The American Foursquare

Simple and pragmatic, the classic Foursquare (1895-1930s) home is found in nearly every part of the United States. Join us for a photo tour of the style that took America by storm.

American Foursquare houses usually have these features:

  • Simple box shape
  • Two-and-a-half stories high
  • Four-room floor plan
  • Low-hipped roof with deep overhang
  • Large central dormer
  • Full-width front porch, sometimes enclosed, with wide stairs
  • Little use of ornament
  • Built in wide variety of materials, including wood, brick, and stucco

Built to offer the most house for the least amount of money, there may never have been a more popular or practical house than the American Foursquare. Most decorative features were saved for the front porch which could reflect either Colonial Revival details or Bungalow elements. A front-gabled version of the Foursquare is often found in the same neighborhoods or adjacent to the hipped-roof version. These houses usually feature the same or similar floor plans and like the Foursquare, have few architectural details except on the front porch. You don’t have to look hard to find numerous examples; try the 19th Ward, Beechwood, and the Culver/Merchants neighborhood.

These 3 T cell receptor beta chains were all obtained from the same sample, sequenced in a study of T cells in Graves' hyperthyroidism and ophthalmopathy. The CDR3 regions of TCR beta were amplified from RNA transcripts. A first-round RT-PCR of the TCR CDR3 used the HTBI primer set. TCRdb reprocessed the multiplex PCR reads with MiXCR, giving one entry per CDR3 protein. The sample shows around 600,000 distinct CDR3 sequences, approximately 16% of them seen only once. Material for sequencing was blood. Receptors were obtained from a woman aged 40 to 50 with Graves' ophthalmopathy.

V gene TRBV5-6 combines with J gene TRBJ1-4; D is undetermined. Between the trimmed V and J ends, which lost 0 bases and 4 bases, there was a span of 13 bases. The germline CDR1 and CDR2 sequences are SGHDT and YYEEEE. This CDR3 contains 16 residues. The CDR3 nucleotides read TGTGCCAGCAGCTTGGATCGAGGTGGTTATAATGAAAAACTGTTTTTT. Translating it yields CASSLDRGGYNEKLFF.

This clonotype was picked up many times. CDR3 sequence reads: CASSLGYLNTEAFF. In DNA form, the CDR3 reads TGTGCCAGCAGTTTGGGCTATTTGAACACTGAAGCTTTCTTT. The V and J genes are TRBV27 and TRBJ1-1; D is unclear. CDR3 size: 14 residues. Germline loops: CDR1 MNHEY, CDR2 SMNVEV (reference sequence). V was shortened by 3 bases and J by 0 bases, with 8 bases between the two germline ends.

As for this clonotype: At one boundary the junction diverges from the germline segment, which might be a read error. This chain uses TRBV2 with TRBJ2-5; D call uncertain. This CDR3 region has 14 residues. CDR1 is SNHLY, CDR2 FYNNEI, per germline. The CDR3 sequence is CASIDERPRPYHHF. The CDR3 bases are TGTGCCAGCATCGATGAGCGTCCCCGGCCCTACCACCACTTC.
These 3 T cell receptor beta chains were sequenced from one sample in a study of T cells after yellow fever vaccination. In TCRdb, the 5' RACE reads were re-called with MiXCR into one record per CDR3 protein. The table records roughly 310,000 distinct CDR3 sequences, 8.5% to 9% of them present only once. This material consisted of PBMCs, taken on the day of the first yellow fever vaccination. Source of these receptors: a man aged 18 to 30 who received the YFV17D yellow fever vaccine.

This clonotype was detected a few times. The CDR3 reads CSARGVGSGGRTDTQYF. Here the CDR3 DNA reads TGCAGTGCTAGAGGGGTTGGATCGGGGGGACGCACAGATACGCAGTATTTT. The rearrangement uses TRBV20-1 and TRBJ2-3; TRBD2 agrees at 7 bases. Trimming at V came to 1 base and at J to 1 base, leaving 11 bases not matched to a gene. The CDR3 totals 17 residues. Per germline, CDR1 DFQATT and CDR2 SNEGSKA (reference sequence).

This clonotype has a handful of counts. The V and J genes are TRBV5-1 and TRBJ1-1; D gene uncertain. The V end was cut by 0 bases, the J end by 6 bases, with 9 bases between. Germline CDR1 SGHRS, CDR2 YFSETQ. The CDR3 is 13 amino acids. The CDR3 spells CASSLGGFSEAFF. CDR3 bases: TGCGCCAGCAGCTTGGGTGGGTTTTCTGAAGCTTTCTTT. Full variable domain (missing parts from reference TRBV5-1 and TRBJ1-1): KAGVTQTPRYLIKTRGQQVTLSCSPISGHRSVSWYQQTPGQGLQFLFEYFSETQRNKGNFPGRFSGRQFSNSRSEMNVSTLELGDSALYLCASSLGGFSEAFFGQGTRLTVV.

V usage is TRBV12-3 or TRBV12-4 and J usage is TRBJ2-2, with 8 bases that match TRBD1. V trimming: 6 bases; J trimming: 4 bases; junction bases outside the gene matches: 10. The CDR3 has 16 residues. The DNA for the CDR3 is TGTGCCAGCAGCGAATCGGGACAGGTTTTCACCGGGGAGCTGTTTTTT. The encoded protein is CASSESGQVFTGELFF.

Popularized by pattern books and Sears Roebuck & Company mail order kits, the American Foursquare spread to residential neighborhoods throughout the United States. Sears also offered a machine that could manufacture cement blocks on site.

Sources:, Chicago Tribune, Landmark Society